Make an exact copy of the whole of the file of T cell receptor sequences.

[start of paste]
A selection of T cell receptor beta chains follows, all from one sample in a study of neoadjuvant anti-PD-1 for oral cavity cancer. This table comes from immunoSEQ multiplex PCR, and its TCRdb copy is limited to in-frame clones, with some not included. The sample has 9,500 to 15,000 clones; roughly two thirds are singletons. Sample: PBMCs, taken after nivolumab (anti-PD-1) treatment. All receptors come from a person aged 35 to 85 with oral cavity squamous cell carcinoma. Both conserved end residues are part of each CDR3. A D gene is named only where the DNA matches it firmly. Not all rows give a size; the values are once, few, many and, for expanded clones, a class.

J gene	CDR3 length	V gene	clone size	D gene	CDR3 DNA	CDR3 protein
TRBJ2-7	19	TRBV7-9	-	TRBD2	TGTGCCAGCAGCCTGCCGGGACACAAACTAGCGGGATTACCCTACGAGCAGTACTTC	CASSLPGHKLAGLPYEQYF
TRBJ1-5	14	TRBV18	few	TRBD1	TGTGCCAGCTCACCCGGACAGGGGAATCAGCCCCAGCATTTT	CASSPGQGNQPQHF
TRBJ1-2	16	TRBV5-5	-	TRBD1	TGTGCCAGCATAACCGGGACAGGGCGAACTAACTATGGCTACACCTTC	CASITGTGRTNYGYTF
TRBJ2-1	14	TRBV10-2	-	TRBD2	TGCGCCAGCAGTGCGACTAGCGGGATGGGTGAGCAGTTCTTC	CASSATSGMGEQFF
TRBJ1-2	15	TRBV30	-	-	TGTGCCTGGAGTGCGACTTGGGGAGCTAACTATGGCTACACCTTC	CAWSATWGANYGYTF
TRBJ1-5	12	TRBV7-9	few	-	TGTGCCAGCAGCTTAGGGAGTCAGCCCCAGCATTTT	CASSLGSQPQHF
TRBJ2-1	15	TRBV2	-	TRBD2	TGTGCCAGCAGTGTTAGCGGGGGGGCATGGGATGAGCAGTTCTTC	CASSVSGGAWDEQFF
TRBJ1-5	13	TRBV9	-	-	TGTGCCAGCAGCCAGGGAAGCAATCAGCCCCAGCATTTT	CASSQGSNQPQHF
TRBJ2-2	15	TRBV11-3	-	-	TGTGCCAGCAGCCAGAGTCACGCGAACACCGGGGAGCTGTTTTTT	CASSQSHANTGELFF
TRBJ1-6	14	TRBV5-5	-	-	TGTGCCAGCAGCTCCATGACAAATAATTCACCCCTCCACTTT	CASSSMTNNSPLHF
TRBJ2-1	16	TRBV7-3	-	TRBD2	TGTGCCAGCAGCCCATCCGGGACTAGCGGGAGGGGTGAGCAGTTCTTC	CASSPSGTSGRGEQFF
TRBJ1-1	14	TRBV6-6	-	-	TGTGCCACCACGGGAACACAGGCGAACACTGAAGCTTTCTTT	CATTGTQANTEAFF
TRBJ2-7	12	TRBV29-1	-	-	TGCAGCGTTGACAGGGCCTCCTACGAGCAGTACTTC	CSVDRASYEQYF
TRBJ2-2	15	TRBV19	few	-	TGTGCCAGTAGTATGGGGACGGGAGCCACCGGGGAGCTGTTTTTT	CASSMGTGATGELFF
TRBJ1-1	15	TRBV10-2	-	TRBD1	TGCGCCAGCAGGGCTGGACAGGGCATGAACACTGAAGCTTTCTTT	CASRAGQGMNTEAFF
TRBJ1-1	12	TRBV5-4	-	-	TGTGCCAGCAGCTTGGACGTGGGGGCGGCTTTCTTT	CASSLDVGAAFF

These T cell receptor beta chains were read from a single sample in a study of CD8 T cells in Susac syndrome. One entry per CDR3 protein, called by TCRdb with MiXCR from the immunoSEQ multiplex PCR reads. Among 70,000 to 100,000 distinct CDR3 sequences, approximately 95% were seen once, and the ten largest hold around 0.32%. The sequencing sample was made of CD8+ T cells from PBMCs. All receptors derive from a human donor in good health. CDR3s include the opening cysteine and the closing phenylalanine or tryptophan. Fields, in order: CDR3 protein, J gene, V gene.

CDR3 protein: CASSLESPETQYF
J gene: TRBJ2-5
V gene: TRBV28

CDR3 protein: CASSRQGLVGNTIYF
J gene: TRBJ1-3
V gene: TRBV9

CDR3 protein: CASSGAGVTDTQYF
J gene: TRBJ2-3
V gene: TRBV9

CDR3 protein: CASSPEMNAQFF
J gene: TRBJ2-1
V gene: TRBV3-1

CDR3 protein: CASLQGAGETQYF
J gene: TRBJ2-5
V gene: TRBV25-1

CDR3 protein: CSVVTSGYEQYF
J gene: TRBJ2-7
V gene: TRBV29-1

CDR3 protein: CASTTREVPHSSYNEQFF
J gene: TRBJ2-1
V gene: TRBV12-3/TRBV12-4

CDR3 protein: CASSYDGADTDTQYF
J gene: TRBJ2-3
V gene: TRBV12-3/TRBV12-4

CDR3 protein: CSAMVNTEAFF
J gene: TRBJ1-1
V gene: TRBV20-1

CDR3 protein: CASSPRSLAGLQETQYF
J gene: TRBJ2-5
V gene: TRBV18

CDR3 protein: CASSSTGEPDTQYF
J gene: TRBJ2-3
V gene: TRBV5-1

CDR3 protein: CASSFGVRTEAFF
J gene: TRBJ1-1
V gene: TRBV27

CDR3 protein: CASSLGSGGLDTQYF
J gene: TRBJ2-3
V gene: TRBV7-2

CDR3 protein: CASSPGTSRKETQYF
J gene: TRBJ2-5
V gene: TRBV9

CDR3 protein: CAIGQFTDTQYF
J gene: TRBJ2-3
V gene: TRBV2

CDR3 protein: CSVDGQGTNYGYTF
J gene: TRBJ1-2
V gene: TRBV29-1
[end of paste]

A selection of T cell receptor beta chains follows, all from one sample in a study of neoadjuvant anti-PD-1 for oral cavity cancer. This table comes from immunoSEQ multiplex PCR, and its TCRdb copy is limited to in-frame clones, with some not included. The sample has 9,500 to 15,000 clones; roughly two thirds are singletons. Sample: PBMCs, taken after nivolumab (anti-PD-1) treatment. All receptors come from a person aged 35 to 85 with oral cavity squamous cell carcinoma. Both conserved end residues are part of each CDR3. A D gene is named only where the DNA matches it firmly. Not all rows give a size; the values are once, few, many and, for expanded clones, a class.

J gene	CDR3 length	V gene	clone size	D gene	CDR3 DNA	CDR3 protein
TRBJ2-7	19	TRBV7-9	-	TRBD2	TGTGCCAGCAGCCTGCCGGGACACAAACTAGCGGGATTACCCTACGAGCAGTACTTC	CASSLPGHKLAGLPYEQYF
TRBJ1-5	14	TRBV18	few	TRBD1	TGTGCCAGCTCACCCGGACAGGGGAATCAGCCCCAGCATTTT	CASSPGQGNQPQHF
TRBJ1-2	16	TRBV5-5	-	TRBD1	TGTGCCAGCATAACCGGGACAGGGCGAACTAACTATGGCTACACCTTC	CASITGTGRTNYGYTF
TRBJ2-1	14	TRBV10-2	-	TRBD2	TGCGCCAGCAGTGCGACTAGCGGGATGGGTGAGCAGTTCTTC	CASSATSGMGEQFF
TRBJ1-2	15	TRBV30	-	-	TGTGCCTGGAGTGCGACTTGGGGAGCTAACTATGGCTACACCTTC	CAWSATWGANYGYTF
TRBJ1-5	12	TRBV7-9	few	-	TGTGCCAGCAGCTTAGGGAGTCAGCCCCAGCATTTT	CASSLGSQPQHF
TRBJ2-1	15	TRBV2	-	TRBD2	TGTGCCAGCAGTGTTAGCGGGGGGGCATGGGATGAGCAGTTCTTC	CASSVSGGAWDEQFF
TRBJ1-5	13	TRBV9	-	-	TGTGCCAGCAGCCAGGGAAGCAATCAGCCCCAGCATTTT	CASSQGSNQPQHF
TRBJ2-2	15	TRBV11-3	-	-	TGTGCCAGCAGCCAGAGTCACGCGAACACCGGGGAGCTGTTTTTT	CASSQSHANTGELFF
TRBJ1-6	14	TRBV5-5	-	-	TGTGCCAGCAGCTCCATGACAAATAATTCACCCCTCCACTTT	CASSSMTNNSPLHF
TRBJ2-1	16	TRBV7-3	-	TRBD2	TGTGCCAGCAGCCCATCCGGGACTAGCGGGAGGGGTGAGCAGTTCTTC	CASSPSGTSGRGEQFF
TRBJ1-1	14	TRBV6-6	-	-	TGTGCCACCACGGGAACACAGGCGAACACTGAAGCTTTCTTT	CATTGTQANTEAFF
TRBJ2-7	12	TRBV29-1	-	-	TGCAGCGTTGACAGGGCCTCCTACGAGCAGTACTTC	CSVDRASYEQYF
TRBJ2-2	15	TRBV19	few	-	TGTGCCAGTAGTATGGGGACGGGAGCCACCGGGGAGCTGTTTTTT	CASSMGTGATGELFF
TRBJ1-1	15	TRBV10-2	-	TRBD1	TGCGCCAGCAGGGCTGGACAGGGCATGAACACTGAAGCTTTCTTT	CASRAGQGMNTEAFF
TRBJ1-1	12	TRBV5-4	-	-	TGTGCCAGCAGCTTGGACGTGGGGGCGGCTTTCTTT	CASSLDVGAAFF

These T cell receptor beta chains were read from a single sample in a study of CD8 T cells in Susac syndrome. One entry per CDR3 protein, called by TCRdb with MiXCR from the immunoSEQ multiplex PCR reads. Among 70,000 to 100,000 distinct CDR3 sequences, approximately 95% were seen once, and the ten largest hold around 0.32%. The sequencing sample was made of CD8+ T cells from PBMCs. All receptors derive from a human donor in good health. CDR3s include the opening cysteine and the closing phenylalanine or tryptophan. Fields, in order: CDR3 protein, J gene, V gene.

CDR3 protein: CASSLESPETQYF
J gene: TRBJ2-5
V gene: TRBV28

CDR3 protein: CASSRQGLVGNTIYF
J gene: TRBJ1-3
V gene: TRBV9

CDR3 protein: CASSGAGVTDTQYF
J gene: TRBJ2-3
V gene: TRBV9

CDR3 protein: CASSPEMNAQFF
J gene: TRBJ2-1
V gene: TRBV3-1

CDR3 protein: CASLQGAGETQYF
J gene: TRBJ2-5
V gene: TRBV25-1

CDR3 protein: CSVVTSGYEQYF
J gene: TRBJ2-7
V gene: TRBV29-1

CDR3 protein: CASTTREVPHSSYNEQFF
J gene: TRBJ2-1
V gene: TRBV12-3/TRBV12-4

CDR3 protein: CASSYDGADTDTQYF
J gene: TRBJ2-3
V gene: TRBV12-3/TRBV12-4

CDR3 protein: CSAMVNTEAFF
J gene: TRBJ1-1
V gene: TRBV20-1

CDR3 protein: CASSPRSLAGLQETQYF
J gene: TRBJ2-5
V gene: TRBV18

CDR3 protein: CASSSTGEPDTQYF
J gene: TRBJ2-3
V gene: TRBV5-1

CDR3 protein: CASSFGVRTEAFF
J gene: TRBJ1-1
V gene: TRBV27

CDR3 protein: CASSLGSGGLDTQYF
J gene: TRBJ2-3
V gene: TRBV7-2

CDR3 protein: CASSPGTSRKETQYF
J gene: TRBJ2-5
V gene: TRBV9

CDR3 protein: CAIGQFTDTQYF
J gene: TRBJ2-3
V gene: TRBV2

CDR3 protein: CSVDGQGTNYGYTF
J gene: TRBJ1-2
V gene: TRBV29-1